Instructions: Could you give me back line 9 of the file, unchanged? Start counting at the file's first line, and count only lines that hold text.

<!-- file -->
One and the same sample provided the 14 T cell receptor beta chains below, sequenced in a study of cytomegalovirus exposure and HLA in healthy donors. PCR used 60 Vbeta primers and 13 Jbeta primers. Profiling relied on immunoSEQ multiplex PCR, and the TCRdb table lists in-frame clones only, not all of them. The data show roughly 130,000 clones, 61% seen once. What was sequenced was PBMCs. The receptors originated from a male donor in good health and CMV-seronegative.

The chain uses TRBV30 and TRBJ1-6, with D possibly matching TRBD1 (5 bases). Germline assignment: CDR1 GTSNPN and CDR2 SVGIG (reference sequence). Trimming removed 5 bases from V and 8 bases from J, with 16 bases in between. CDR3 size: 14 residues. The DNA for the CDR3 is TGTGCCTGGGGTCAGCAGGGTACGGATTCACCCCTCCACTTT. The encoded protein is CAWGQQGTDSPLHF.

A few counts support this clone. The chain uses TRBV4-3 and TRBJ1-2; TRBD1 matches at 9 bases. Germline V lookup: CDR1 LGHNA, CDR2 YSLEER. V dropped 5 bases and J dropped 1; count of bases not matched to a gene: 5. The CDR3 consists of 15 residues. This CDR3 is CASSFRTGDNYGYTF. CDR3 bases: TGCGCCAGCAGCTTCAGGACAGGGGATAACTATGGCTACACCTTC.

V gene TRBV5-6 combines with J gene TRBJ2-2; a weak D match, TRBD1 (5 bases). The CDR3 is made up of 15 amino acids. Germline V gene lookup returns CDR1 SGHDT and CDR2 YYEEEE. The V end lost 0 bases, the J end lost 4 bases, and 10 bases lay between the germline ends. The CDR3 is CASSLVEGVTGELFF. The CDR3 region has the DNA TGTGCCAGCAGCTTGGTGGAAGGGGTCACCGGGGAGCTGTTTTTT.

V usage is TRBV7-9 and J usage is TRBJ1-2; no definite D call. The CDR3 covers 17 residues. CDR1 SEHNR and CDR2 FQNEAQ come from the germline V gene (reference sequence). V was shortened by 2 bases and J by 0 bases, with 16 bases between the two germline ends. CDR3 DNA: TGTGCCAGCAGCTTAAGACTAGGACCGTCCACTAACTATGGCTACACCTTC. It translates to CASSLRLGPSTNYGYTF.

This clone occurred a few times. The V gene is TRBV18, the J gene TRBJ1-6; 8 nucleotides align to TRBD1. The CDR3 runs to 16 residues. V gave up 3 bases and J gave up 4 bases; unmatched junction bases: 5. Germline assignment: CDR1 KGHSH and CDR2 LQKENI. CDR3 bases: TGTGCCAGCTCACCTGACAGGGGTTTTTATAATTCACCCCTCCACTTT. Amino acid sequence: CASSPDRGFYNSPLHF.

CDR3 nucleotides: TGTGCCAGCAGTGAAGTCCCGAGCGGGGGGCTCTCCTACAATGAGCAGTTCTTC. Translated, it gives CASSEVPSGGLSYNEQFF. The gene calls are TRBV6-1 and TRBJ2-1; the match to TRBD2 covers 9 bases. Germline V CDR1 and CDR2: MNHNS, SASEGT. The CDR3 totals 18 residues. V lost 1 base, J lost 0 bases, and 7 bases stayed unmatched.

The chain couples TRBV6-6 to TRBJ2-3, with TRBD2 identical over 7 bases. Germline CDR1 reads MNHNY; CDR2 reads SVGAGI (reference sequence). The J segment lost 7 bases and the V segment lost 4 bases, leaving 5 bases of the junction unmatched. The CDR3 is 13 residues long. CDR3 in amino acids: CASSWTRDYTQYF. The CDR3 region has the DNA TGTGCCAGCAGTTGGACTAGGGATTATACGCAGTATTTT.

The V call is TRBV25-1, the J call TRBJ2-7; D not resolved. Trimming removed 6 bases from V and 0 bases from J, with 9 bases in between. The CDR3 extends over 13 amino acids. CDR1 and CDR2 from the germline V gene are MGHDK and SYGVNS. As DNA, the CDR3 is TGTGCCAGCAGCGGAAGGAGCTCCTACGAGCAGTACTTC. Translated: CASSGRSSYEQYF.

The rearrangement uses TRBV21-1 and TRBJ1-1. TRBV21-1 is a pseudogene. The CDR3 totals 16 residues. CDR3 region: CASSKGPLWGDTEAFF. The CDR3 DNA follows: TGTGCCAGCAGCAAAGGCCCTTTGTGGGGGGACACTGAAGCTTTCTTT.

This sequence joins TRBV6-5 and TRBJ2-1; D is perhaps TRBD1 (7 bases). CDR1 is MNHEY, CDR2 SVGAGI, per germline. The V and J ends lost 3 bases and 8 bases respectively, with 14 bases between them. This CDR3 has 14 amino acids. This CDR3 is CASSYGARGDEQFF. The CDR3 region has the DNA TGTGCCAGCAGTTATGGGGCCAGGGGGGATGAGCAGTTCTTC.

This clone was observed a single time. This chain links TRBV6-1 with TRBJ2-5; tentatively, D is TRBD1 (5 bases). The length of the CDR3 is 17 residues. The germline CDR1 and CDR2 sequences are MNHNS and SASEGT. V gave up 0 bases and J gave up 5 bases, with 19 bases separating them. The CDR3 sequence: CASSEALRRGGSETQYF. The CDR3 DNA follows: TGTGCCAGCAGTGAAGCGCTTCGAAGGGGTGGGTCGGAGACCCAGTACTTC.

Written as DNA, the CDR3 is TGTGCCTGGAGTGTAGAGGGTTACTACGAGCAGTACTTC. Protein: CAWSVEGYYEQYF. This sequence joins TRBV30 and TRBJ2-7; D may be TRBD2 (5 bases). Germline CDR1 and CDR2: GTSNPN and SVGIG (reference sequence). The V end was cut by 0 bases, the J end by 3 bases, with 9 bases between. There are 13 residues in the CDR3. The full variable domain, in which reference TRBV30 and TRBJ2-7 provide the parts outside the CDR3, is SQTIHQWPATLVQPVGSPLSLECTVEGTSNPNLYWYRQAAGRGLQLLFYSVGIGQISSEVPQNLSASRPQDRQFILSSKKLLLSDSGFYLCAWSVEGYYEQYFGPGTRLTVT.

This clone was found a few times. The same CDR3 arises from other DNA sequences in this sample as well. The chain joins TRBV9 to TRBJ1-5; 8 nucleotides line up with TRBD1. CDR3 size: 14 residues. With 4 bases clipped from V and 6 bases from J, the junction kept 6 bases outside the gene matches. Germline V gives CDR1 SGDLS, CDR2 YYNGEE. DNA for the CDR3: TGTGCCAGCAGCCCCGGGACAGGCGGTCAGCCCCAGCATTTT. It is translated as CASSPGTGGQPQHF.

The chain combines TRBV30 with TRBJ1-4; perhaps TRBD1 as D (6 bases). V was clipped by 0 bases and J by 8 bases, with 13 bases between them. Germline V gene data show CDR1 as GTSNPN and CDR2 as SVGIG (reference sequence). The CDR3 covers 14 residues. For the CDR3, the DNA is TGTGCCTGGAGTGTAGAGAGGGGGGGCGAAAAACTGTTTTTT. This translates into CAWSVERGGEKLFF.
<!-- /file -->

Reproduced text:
The V call is TRBV25-1, the J call TRBJ2-7; D not resolved. Trimming removed 6 bases from V and 0 bases from J, with 9 bases in between. The CDR3 extends over 13 amino acids. CDR1 and CDR2 from the germline V gene are MGHDK and SYGVNS. As DNA, the CDR3 is TGTGCCAGCAGCGGAAGGAGCTCCTACGAGCAGTACTTC. Translated: CASSGRSSYEQYF.